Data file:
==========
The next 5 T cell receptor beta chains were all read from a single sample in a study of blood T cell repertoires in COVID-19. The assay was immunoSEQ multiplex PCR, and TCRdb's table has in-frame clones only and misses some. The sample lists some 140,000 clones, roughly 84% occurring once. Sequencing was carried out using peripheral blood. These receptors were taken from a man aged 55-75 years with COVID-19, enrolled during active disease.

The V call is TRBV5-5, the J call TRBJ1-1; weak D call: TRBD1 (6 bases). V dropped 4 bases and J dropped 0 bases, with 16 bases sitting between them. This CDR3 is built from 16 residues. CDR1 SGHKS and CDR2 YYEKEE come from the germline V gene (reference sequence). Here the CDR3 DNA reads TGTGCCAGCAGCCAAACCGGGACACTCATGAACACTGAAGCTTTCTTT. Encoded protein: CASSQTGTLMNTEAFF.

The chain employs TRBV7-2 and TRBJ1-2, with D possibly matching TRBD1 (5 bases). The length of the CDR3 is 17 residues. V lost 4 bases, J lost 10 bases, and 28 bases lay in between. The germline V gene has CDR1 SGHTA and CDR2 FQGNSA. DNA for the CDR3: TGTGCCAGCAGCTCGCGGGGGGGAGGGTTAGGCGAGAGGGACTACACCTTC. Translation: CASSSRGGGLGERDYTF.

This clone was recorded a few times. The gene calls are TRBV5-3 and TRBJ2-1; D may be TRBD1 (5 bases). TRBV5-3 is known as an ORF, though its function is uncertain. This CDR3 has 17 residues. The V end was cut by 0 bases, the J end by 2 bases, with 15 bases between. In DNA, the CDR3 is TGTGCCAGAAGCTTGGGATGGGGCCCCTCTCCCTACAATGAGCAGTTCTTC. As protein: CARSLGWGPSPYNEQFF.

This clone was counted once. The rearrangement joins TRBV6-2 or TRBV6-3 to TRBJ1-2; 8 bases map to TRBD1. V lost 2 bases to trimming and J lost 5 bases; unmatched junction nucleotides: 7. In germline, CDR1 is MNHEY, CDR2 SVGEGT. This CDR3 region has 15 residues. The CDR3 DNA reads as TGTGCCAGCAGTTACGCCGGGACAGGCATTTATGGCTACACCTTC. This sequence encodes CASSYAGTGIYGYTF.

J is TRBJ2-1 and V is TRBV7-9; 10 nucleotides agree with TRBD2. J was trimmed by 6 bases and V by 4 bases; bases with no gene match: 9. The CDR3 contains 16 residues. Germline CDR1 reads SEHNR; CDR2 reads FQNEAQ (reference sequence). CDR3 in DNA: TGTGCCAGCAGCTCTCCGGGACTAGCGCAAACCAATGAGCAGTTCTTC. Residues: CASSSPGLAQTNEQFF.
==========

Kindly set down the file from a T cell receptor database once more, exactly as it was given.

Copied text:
The next 5 T cell receptor beta chains were all read from a single sample in a study of blood T cell repertoires in COVID-19. The assay was immunoSEQ multiplex PCR, and TCRdb's table has in-frame clones only and misses some. The sample lists some 140,000 clones, roughly 84% occurring once. Sequencing was carried out using peripheral blood. These receptors were taken from a man aged 55-75 years with COVID-19, enrolled during active disease.

The V call is TRBV5-5, the J call TRBJ1-1; weak D call: TRBD1 (6 bases). V dropped 4 bases and J dropped 0 bases, with 16 bases sitting between them. This CDR3 is built from 16 residues. CDR1 SGHKS and CDR2 YYEKEE come from the germline V gene (reference sequence). Here the CDR3 DNA reads TGTGCCAGCAGCCAAACCGGGACACTCATGAACACTGAAGCTTTCTTT. Encoded protein: CASSQTGTLMNTEAFF.

The chain employs TRBV7-2 and TRBJ1-2, with D possibly matching TRBD1 (5 bases). The length of the CDR3 is 17 residues. V lost 4 bases, J lost 10 bases, and 28 bases lay in between. The germline V gene has CDR1 SGHTA and CDR2 FQGNSA. DNA for the CDR3: TGTGCCAGCAGCTCGCGGGGGGGAGGGTTAGGCGAGAGGGACTACACCTTC. Translation: CASSSRGGGLGERDYTF.

This clone was recorded a few times. The gene calls are TRBV5-3 and TRBJ2-1; D may be TRBD1 (5 bases). TRBV5-3 is known as an ORF, though its function is uncertain. This CDR3 has 17 residues. The V end was cut by 0 bases, the J end by 2 bases, with 15 bases between. In DNA, the CDR3 is TGTGCCAGAAGCTTGGGATGGGGCCCCTCTCCCTACAATGAGCAGTTCTTC. As protein: CARSLGWGPSPYNEQFF.

This clone was counted once. The rearrangement joins TRBV6-2 or TRBV6-3 to TRBJ1-2; 8 bases map to TRBD1. V lost 2 bases to trimming and J lost 5 bases; unmatched junction nucleotides: 7. In germline, CDR1 is MNHEY, CDR2 SVGEGT. This CDR3 region has 15 residues. The CDR3 DNA reads as TGTGCCAGCAGTTACGCCGGGACAGGCATTTATGGCTACACCTTC. This sequence encodes CASSYAGTGIYGYTF.

J is TRBJ2-1 and V is TRBV7-9; 10 nucleotides agree with TRBD2. J was trimmed by 6 bases and V by 4 bases; bases with no gene match: 9. The CDR3 contains 16 residues. Germline CDR1 reads SEHNR; CDR2 reads FQNEAQ (reference sequence). CDR3 in DNA: TGTGCCAGCAGCTCTCCGGGACTAGCGCAAACCAATGAGCAGTTCTTC. Residues: CASSSPGLAQTNEQFF.